• Photon says:

            Unfortunately the discussion above reflects the generally poor scientific knowledge base among the general population, particularly in regards to epidemiology and public health. Steve Stirlen, I never called your acquaintance a “faux Vietnam Veteran”, I referred to him as a ” faux Agent Orange victim” because none of the problems that you mention he has have been linked to Agent Orange , even by supporters of the most lenient concepts of association. But it is highly significant in regards as to how people ignore facts in presenting arguments , particularly in regards to highly publicized issues where what is publically accepted as fact may not actually be supported by the scientific data. The classic case in this regard is that of Erin Brockovich and the movie of the same name. Yes, she won significant awards for her clients, but it turns out that the statistical data regarding adverse health events for her clients in the case highlighted in the movie showed NO DIFFERENCE from matched controls living elsewhere, ie. despite what everybody knows the truth may actually be different.
            Leslie’s quote of an article that has nothing to do with what she claims it does reflects another unfortunate tactic-putting up “evidence” that is not read or understood, but implies to the uneducated on a subject a claim of authenticity that the true believer will not question-a habit far too common among CTers.

          • Steve Stirlen says:

            Photon,

            I really don’t care what you called Richard. What I do CARE and what you refuse to EVER answer are these so called credentials of yours. You also never provide a single source of documentation to back up your bone-headed assertions.

            Take JFK’s neck. You said a third year medical student would know his condition. How convenient for you that we had a pathologist that probably should never have been admitted to med school in the first place.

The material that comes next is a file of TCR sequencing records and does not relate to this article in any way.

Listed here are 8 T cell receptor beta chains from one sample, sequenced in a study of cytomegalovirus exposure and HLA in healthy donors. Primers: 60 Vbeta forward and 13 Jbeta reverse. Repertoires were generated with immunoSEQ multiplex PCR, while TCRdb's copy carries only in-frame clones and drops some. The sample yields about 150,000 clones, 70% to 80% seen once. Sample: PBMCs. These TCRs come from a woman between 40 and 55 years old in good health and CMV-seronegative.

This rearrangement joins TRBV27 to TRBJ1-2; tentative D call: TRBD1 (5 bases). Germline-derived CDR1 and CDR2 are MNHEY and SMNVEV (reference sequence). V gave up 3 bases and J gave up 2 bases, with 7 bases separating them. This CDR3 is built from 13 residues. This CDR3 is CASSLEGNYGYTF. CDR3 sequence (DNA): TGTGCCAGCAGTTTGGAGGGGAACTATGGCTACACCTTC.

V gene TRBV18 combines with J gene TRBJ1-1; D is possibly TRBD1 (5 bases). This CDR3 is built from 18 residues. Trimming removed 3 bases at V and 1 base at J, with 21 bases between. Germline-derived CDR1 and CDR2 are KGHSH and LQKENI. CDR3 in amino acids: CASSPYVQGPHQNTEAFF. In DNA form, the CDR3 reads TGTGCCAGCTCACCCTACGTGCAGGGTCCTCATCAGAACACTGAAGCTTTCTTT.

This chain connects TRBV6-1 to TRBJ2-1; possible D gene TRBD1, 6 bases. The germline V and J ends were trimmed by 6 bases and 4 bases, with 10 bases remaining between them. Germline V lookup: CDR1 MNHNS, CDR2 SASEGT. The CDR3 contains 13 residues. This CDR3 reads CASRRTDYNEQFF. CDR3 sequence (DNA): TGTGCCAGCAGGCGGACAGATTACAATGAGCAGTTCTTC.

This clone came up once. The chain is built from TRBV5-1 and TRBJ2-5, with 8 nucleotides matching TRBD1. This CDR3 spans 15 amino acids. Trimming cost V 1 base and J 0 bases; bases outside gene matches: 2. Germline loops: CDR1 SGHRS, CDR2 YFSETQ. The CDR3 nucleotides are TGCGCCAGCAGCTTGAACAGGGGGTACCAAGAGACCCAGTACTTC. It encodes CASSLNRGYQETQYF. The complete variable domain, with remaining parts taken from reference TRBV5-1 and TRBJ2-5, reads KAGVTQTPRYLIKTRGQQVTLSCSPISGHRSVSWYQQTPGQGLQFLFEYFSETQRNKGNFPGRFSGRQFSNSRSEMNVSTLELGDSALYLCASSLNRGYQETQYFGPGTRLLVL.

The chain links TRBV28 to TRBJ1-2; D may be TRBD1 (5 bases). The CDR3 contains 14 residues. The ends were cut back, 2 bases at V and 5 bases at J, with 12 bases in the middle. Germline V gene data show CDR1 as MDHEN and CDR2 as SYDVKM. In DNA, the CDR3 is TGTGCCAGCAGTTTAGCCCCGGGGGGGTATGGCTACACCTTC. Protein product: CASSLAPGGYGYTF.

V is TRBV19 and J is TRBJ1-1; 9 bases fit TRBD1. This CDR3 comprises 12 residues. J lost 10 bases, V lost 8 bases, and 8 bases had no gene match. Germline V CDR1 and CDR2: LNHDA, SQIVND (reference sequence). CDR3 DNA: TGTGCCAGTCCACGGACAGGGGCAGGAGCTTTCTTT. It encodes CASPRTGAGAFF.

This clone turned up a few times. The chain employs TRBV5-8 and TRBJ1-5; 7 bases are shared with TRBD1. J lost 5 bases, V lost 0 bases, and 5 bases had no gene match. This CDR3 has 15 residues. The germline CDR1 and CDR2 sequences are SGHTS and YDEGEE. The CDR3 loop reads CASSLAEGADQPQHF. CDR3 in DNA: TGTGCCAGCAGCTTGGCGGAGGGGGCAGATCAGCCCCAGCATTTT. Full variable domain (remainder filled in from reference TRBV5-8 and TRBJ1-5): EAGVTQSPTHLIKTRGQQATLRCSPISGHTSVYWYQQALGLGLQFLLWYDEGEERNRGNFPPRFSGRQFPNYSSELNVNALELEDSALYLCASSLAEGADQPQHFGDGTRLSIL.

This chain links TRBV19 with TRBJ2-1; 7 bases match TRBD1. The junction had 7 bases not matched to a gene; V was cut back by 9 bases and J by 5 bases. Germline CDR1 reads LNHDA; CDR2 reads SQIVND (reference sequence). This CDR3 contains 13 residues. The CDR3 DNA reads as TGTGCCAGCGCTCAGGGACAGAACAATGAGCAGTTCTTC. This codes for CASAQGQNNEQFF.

You make up crap, or you give us a “study” by the US government as a way to bolster your “claims.” Yes, the same government that gave us the Kennedy mess. You claim Allen Dulles is an honorable man. You claim the ends justify the means. You blather on and on without saying much.

            As far as Erin B., how about we try this? You head up to Flint, Michigan and you enjoy a nice, cool glass of refreshing lead poisoning. As you are well aware with all of your “connections,” the water in Flint is really not tainted, and the little boy on the cover of Time a month or so ago really doesn’t have lead poisoning on his face. His mom decided to use make-up to have him appear far worse than he really is. As you also know from your “inside sources,” in a couple of years Governor Snyder, who SHOULD be in jail TODAY, will hold up a “blue ribbon panel report” that PROVES that water that smells like gasoline is actually GOOD for humans, and he was correct all along.

            Unless and until you give me some of your credentials and sources that would make me think that you have some knowledge that cannot be gained from reading the magazine Soldier of Fortune, then you really have no credibility on this website.

            Let me leave you with ANOTHER expert that you won’t EVER respond to: T. Jeremy Gunn. This may not be the exact quote, but I am sure your “sources” can help. “The best chance we had at solving the Kennedy assassination was the Warren Commission, but THEY FAILED for reasons that are still unclear.”

          • Photon says:

            Steve, you brought up an individual with 3 diseases that you blamed on Agent Orange, not realizing that those diseases have never been proven to be associated with the agent .Either you made up the story or your friend invented his AO exposure.

      • David Regan says:

        Photon, do you have ice running through your veins? It appears so at times.

        Agent Orange deaths recognized at LZ Peace Memorial service in Rockford https://shar.es/1dRccp

        Agent Orange’s legacy continues to haunt Vietnam and Veterans http://abc7news.com/1348950/

  7. Jordan says:

    How about the real WMDs of our time aka GMO food stuffs..?